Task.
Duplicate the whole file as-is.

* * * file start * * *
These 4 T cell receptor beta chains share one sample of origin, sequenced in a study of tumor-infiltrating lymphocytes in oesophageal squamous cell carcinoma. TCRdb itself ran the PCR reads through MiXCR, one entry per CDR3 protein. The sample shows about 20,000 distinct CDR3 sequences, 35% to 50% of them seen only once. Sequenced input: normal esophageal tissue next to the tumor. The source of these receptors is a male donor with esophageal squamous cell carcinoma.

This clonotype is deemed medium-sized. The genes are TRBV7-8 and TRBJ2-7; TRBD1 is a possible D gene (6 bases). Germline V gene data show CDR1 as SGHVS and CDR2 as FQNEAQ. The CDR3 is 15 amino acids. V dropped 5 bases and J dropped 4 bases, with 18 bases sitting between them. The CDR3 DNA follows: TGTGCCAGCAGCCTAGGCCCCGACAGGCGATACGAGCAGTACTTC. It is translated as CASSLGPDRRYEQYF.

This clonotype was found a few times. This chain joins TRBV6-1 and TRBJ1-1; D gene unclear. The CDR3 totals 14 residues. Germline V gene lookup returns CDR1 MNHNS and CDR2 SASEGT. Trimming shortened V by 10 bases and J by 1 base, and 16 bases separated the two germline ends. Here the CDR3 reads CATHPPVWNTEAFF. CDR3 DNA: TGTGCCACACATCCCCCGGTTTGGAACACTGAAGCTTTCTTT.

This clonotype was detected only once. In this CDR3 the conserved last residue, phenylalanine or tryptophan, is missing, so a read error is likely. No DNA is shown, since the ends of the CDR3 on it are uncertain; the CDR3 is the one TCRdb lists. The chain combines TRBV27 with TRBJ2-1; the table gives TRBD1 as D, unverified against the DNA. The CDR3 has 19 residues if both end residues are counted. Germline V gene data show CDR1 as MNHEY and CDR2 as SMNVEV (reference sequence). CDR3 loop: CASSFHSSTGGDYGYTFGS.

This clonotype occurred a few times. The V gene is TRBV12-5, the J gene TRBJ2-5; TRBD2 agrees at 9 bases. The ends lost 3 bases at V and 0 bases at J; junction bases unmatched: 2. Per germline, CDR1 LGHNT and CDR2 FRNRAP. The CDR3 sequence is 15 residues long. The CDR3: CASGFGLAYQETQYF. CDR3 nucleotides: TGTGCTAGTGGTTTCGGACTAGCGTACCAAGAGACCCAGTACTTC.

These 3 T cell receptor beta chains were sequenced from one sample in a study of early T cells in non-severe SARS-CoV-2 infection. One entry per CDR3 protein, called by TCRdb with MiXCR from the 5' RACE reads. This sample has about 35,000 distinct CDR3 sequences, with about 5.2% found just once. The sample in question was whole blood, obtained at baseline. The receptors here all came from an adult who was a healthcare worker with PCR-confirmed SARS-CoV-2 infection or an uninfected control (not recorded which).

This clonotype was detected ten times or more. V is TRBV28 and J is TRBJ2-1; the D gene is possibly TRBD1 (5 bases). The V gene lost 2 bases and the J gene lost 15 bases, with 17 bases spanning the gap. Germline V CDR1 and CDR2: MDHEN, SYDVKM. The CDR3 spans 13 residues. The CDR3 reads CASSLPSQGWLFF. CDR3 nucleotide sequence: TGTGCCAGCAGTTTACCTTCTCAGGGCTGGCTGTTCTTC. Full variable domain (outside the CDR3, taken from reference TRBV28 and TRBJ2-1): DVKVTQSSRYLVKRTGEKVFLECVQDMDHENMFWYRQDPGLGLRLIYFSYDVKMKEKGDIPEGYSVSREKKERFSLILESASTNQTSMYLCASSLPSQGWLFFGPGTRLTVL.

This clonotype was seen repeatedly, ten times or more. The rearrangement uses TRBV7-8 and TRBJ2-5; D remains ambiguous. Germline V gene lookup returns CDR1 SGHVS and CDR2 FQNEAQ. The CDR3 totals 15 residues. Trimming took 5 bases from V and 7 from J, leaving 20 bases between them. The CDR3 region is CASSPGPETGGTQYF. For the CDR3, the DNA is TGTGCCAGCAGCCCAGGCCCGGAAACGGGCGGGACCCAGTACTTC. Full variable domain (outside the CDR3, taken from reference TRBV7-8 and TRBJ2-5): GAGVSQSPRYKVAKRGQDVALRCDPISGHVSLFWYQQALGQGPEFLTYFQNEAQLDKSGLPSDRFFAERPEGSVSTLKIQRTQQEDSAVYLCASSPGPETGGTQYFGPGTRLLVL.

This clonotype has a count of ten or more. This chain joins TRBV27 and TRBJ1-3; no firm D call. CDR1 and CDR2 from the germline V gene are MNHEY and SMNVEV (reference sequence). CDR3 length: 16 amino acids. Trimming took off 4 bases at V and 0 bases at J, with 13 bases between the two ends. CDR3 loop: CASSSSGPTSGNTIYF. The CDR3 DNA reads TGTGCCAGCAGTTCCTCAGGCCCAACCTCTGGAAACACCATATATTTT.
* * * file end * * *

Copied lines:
These 4 T cell receptor beta chains share one sample of origin, sequenced in a study of tumor-infiltrating lymphocytes in oesophageal squamous cell carcinoma. TCRdb itself ran the PCR reads through MiXCR, one entry per CDR3 protein. The sample shows about 20,000 distinct CDR3 sequences, 35% to 50% of them seen only once. Sequenced input: normal esophageal tissue next to the tumor. The source of these receptors is a male donor with esophageal squamous cell carcinoma.

This clonotype is deemed medium-sized. The genes are TRBV7-8 and TRBJ2-7; TRBD1 is a possible D gene (6 bases). Germline V gene data show CDR1 as SGHVS and CDR2 as FQNEAQ. The CDR3 is 15 amino acids. V dropped 5 bases and J dropped 4 bases, with 18 bases sitting between them. The CDR3 DNA follows: TGTGCCAGCAGCCTAGGCCCCGACAGGCGATACGAGCAGTACTTC. It is translated as CASSLGPDRRYEQYF.

This clonotype was found a few times. This chain joins TRBV6-1 and TRBJ1-1; D gene unclear. The CDR3 totals 14 residues. Germline V gene lookup returns CDR1 MNHNS and CDR2 SASEGT. Trimming shortened V by 10 bases and J by 1 base, and 16 bases separated the two germline ends. Here the CDR3 reads CATHPPVWNTEAFF. CDR3 DNA: TGTGCCACACATCCCCCGGTTTGGAACACTGAAGCTTTCTTT.

This clonotype was detected only once. In this CDR3 the conserved last residue, phenylalanine or tryptophan, is missing, so a read error is likely. No DNA is shown, since the ends of the CDR3 on it are uncertain; the CDR3 is the one TCRdb lists. The chain combines TRBV27 with TRBJ2-1; the table gives TRBD1 as D, unverified against the DNA. The CDR3 has 19 residues if both end residues are counted. Germline V gene data show CDR1 as MNHEY and CDR2 as SMNVEV (reference sequence). CDR3 loop: CASSFHSSTGGDYGYTFGS.

This clonotype occurred a few times. The V gene is TRBV12-5, the J gene TRBJ2-5; TRBD2 agrees at 9 bases. The ends lost 3 bases at V and 0 bases at J; junction bases unmatched: 2. Per germline, CDR1 LGHNT and CDR2 FRNRAP. The CDR3 sequence is 15 residues long. The CDR3: CASGFGLAYQETQYF. CDR3 nucleotides: TGTGCTAGTGGTTTCGGACTAGCGTACCAAGAGACCCAGTACTTC.

These 3 T cell receptor beta chains were sequenced from one sample in a study of early T cells in non-severe SARS-CoV-2 infection. One entry per CDR3 protein, called by TCRdb with MiXCR from the 5' RACE reads. This sample has about 35,000 distinct CDR3 sequences, with about 5.2% found just once. The sample in question was whole blood, obtained at baseline. The receptors here all came from an adult who was a healthcare worker with PCR-confirmed SARS-CoV-2 infection or an uninfected control (not recorded which).

This clonotype was detected ten times or more. V is TRBV28 and J is TRBJ2-1; the D gene is possibly TRBD1 (5 bases). The V gene lost 2 bases and the J gene lost 15 bases, with 17 bases spanning the gap. Germline V CDR1 and CDR2: MDHEN, SYDVKM. The CDR3 spans 13 residues. The CDR3 reads CASSLPSQGWLFF. CDR3 nucleotide sequence: TGTGCCAGCAGTTTACCTTCTCAGGGCTGGCTGTTCTTC. Full variable domain (outside the CDR3, taken from reference TRBV28 and TRBJ2-1): DVKVTQSSRYLVKRTGEKVFLECVQDMDHENMFWYRQDPGLGLRLIYFSYDVKMKEKGDIPEGYSVSREKKERFSLILESASTNQTSMYLCASSLPSQGWLFFGPGTRLTVL.

This clonotype was seen repeatedly, ten times or more. The rearrangement uses TRBV7-8 and TRBJ2-5; D remains ambiguous. Germline V gene lookup returns CDR1 SGHVS and CDR2 FQNEAQ. The CDR3 totals 15 residues. Trimming took 5 bases from V and 7 from J, leaving 20 bases between them. The CDR3 region is CASSPGPETGGTQYF. For the CDR3, the DNA is TGTGCCAGCAGCCCAGGCCCGGAAACGGGCGGGACCCAGTACTTC. Full variable domain (outside the CDR3, taken from reference TRBV7-8 and TRBJ2-5): GAGVSQSPRYKVAKRGQDVALRCDPISGHVSLFWYQQALGQGPEFLTYFQNEAQLDKSGLPSDRFFAERPEGSVSTLKIQRTQQEDSAVYLCASSPGPETGGTQYFGPGTRLLVL.

This clonotype has a count of ten or more. This chain joins TRBV27 and TRBJ1-3; no firm D call. CDR1 and CDR2 from the germline V gene are MNHEY and SMNVEV (reference sequence). CDR3 length: 16 amino acids. Trimming took off 4 bases at V and 0 bases at J, with 13 bases between the two ends. CDR3 loop: CASSSSGPTSGNTIYF. The CDR3 DNA reads TGTGCCAGCAGTTCCTCAGGCCCAACCTCTGGAAACACCATATATTTT.